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Follett, Oran
Autograph Letter Signed as Commissioner and President of the Ohio Board of Public Works, Columbus, March 19, 1846, to fellow commissioner and Chief Engineer, Samuel Forrer, in Dayton

Quarto, 2 pages, plus stamp-less address leaf, formerly folded, in very good, clean and legible condition.

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This letter discusses political troubles of the Ohio Canals:


Follett had received a check from the Board but “was refused payment because of no appropriation. This morning I marched down into the Treasury … with your letter in my hand, handed it to Mr. Hume – he read it and declined paying the chk. Because (again) of no appropriation. Thereupon I began a short sermon and having a small audience (else I would not have made the speech) I thought it was time the State had officers who would attend to her funds and winding up with the Declaration that Acting Commrs. Could not go on under (existing) circumstances without involving the State with additional costs for repairs of from 25 to 50 pr ct … and that it was time the blame and responsibility of such things rested where they belonged… I said that if such was to be the state of things, the Acting Commrs. Ought to and would resign, and I would go with them … I wanted such language to get out of doors…”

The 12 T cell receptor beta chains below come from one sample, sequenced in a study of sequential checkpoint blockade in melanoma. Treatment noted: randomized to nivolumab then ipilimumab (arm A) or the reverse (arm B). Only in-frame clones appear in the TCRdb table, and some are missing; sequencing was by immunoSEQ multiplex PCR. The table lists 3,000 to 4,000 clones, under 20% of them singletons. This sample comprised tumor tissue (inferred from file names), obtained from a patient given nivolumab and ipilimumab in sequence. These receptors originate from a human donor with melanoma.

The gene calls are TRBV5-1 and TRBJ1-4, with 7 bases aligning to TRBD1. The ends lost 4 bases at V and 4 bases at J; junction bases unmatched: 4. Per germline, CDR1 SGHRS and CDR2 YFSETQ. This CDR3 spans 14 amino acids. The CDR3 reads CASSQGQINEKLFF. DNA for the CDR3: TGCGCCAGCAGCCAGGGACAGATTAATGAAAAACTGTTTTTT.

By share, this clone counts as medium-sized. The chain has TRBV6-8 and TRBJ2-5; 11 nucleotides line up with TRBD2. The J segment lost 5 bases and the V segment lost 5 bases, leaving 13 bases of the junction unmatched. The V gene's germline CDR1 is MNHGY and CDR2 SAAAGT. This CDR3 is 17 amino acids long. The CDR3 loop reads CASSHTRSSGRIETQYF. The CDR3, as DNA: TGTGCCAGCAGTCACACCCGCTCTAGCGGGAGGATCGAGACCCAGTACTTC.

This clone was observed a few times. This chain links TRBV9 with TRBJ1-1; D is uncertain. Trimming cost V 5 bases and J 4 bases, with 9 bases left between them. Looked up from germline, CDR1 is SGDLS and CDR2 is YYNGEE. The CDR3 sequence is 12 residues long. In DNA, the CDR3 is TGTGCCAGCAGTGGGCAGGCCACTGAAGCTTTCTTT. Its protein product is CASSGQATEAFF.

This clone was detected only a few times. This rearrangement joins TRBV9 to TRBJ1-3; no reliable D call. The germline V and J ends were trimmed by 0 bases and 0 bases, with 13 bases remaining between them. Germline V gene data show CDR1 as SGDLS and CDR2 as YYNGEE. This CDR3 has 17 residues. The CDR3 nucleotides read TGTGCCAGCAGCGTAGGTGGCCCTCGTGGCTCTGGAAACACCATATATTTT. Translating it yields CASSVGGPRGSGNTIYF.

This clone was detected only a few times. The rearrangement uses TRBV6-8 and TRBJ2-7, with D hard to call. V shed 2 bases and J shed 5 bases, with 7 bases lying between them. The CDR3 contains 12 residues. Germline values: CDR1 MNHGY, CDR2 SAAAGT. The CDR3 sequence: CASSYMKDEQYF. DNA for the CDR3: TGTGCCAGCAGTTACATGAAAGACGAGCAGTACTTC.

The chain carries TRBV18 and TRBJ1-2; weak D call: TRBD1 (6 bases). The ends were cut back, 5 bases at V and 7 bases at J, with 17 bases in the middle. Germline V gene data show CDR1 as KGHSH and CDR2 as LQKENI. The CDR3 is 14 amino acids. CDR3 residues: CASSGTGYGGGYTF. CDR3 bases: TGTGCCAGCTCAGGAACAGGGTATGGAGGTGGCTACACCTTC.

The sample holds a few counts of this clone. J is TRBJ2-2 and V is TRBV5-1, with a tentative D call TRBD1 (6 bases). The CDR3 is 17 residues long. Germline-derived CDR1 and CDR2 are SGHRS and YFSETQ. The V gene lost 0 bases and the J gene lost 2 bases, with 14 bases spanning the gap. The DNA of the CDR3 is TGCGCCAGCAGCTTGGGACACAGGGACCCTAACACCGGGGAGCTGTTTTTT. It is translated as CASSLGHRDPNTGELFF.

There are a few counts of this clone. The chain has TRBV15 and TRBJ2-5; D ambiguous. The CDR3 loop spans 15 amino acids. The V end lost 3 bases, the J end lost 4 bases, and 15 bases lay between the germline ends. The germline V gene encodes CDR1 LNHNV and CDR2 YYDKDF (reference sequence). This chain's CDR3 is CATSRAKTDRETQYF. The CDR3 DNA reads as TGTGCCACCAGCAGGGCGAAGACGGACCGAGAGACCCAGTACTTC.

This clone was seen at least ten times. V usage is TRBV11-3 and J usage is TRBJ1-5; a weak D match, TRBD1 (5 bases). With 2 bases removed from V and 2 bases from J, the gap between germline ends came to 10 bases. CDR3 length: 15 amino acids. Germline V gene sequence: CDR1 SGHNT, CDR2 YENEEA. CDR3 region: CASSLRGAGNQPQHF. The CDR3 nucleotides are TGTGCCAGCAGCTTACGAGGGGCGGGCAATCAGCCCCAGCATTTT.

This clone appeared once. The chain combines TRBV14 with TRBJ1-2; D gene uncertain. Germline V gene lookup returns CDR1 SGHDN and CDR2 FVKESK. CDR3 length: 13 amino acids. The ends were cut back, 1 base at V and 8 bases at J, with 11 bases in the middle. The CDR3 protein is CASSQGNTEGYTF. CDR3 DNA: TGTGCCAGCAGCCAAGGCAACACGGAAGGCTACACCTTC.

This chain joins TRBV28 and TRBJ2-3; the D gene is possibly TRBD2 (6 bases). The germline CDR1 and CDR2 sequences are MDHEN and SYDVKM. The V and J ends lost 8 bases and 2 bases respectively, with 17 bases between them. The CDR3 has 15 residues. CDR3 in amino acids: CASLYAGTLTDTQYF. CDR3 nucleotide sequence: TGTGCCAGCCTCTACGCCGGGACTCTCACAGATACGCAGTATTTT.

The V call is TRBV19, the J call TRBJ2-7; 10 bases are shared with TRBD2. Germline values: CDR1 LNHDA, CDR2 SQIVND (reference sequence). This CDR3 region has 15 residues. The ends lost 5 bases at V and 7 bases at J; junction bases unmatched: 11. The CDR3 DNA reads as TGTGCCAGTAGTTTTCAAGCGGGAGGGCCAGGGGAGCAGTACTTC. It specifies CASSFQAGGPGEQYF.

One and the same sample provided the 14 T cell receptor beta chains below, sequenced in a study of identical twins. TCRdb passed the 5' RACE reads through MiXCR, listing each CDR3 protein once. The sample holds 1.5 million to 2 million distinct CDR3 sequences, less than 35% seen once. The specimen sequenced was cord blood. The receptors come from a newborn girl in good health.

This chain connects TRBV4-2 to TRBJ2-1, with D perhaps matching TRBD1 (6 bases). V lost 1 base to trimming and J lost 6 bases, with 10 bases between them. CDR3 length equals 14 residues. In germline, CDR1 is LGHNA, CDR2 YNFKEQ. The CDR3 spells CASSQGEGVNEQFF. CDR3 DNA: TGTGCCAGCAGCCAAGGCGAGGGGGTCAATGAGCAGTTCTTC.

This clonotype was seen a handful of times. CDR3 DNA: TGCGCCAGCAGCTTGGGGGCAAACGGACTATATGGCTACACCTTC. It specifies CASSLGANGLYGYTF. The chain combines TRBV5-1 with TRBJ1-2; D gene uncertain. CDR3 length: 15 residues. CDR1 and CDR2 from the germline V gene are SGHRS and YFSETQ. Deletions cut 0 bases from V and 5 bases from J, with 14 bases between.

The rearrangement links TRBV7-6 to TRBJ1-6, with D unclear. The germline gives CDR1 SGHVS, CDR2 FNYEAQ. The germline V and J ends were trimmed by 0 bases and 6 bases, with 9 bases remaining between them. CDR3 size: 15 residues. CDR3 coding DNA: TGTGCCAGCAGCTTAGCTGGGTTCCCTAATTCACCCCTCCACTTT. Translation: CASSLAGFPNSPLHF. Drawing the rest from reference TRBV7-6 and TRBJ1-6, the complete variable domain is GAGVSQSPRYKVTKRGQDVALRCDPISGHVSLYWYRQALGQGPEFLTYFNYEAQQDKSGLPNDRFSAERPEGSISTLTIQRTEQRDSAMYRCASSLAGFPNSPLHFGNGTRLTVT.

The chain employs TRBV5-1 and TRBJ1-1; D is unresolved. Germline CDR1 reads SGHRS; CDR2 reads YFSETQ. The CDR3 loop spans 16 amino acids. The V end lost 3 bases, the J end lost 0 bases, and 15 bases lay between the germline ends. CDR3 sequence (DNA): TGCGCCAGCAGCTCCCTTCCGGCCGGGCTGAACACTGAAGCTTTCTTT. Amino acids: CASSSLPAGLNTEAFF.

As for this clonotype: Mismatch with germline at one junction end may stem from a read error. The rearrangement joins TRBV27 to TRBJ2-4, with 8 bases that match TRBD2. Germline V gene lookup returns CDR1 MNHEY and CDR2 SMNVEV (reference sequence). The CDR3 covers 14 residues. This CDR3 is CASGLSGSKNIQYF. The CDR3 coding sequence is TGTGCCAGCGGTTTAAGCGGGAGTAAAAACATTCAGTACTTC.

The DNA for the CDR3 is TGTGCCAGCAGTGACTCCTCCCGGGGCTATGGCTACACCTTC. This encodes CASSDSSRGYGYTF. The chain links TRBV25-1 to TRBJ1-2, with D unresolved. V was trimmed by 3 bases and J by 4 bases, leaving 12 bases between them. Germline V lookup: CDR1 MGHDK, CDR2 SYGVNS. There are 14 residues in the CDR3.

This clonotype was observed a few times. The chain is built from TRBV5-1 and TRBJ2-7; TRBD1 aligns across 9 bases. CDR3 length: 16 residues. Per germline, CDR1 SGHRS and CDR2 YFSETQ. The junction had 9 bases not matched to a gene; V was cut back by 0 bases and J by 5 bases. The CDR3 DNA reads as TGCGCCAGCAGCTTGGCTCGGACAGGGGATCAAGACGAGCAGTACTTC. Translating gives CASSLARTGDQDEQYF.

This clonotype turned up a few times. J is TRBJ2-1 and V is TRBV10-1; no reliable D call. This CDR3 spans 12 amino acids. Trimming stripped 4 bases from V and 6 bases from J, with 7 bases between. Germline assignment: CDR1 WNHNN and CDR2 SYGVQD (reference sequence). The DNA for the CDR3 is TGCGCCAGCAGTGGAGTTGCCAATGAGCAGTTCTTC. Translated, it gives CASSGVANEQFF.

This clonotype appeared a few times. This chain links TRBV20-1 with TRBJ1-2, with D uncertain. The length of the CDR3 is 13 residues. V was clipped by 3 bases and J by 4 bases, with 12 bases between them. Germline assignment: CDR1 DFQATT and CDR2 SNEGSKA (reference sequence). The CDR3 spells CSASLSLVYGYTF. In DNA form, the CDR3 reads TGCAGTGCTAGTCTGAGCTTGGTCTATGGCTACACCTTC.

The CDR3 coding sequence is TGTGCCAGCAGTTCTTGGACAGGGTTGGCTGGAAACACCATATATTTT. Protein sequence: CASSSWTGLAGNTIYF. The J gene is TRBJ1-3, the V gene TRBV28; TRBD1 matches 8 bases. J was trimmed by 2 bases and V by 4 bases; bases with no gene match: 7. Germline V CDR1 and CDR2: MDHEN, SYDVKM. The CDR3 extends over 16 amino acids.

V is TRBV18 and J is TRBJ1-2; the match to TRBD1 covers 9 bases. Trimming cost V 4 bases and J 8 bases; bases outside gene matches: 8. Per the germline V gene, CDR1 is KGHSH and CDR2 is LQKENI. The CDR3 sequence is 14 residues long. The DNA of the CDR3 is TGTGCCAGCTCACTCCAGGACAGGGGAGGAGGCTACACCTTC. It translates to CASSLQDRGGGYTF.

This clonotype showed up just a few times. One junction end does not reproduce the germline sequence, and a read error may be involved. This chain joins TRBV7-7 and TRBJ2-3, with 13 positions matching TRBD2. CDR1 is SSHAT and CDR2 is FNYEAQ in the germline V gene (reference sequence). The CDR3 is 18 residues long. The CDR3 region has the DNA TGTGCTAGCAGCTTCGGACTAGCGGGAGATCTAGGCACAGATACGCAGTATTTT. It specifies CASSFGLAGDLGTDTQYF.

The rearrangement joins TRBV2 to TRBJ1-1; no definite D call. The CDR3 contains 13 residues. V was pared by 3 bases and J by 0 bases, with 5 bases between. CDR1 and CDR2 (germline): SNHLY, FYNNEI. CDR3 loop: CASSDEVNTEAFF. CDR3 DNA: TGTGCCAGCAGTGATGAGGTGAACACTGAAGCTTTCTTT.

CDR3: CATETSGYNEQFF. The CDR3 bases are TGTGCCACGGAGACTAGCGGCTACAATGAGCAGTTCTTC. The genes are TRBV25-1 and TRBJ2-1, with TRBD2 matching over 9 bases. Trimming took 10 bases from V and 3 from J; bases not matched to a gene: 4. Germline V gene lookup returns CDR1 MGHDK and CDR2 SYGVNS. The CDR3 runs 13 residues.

Before arrival of the railroads, the Ohio canal system, constructed in the 1820’s and ‘30s, was vital to commerce, making Ohio the third most prosperous state in the Union – though it came to have its political troubles, perhaps due to inter-party squabbling between Democrats and Whigs in the Legislature. The recipient of this letter, Chief Engineer Samuel Forrer, was first employed as a young government surveyor who established the efficacy of linking Lake Erie to the Ohio River. He took a lowly position with the newly established Board of Canal Commissioners when construction began in 1825, but his role became so central to the ensuing work that when the first Canal opened in 1829, the second Canal boat to arrive in Dayton from Cincinnati was named “The Forrer” – superseded only by a boat named in honor of the supportive Governor who was called the “Father of Ohio Canals.”